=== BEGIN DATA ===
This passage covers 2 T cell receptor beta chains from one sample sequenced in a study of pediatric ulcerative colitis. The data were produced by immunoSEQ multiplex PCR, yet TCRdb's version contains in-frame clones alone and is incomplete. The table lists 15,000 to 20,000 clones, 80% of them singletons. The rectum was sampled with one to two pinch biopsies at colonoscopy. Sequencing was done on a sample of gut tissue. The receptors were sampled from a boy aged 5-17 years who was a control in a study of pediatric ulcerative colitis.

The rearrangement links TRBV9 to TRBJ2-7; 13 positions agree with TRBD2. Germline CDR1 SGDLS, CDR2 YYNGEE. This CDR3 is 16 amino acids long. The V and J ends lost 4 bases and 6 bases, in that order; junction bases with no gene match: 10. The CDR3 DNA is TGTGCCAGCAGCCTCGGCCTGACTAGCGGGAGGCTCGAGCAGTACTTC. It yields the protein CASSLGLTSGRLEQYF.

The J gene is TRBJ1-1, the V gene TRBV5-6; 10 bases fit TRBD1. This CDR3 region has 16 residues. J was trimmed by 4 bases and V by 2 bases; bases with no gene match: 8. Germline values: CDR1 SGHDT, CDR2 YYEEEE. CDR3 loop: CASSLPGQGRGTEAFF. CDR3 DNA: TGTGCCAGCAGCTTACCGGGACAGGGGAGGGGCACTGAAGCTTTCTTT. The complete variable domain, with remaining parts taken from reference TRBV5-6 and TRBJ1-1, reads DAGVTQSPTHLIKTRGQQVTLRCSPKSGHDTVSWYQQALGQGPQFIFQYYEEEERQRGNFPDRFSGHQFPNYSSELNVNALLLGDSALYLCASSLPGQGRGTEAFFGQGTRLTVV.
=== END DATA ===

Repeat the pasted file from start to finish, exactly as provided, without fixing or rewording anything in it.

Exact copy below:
This passage covers 2 T cell receptor beta chains from one sample sequenced in a study of pediatric ulcerative colitis. The data were produced by immunoSEQ multiplex PCR, yet TCRdb's version contains in-frame clones alone and is incomplete. The table lists 15,000 to 20,000 clones, 80% of them singletons. The rectum was sampled with one to two pinch biopsies at colonoscopy. Sequencing was done on a sample of gut tissue. The receptors were sampled from a boy aged 5-17 years who was a control in a study of pediatric ulcerative colitis.

The rearrangement links TRBV9 to TRBJ2-7; 13 positions agree with TRBD2. Germline CDR1 SGDLS, CDR2 YYNGEE. This CDR3 is 16 amino acids long. The V and J ends lost 4 bases and 6 bases, in that order; junction bases with no gene match: 10. The CDR3 DNA is TGTGCCAGCAGCCTCGGCCTGACTAGCGGGAGGCTCGAGCAGTACTTC. It yields the protein CASSLGLTSGRLEQYF.

The J gene is TRBJ1-1, the V gene TRBV5-6; 10 bases fit TRBD1. This CDR3 region has 16 residues. J was trimmed by 4 bases and V by 2 bases; bases with no gene match: 8. Germline values: CDR1 SGHDT, CDR2 YYEEEE. CDR3 loop: CASSLPGQGRGTEAFF. CDR3 DNA: TGTGCCAGCAGCTTACCGGGACAGGGGAGGGGCACTGAAGCTTTCTTT. The complete variable domain, with remaining parts taken from reference TRBV5-6 and TRBJ1-1, reads DAGVTQSPTHLIKTRGQQVTLRCSPKSGHDTVSWYQQALGQGPQFIFQYYEEEERQRGNFPDRFSGHQFPNYSSELNVNALLLGDSALYLCASSLPGQGRGTEAFFGQGTRLTVV.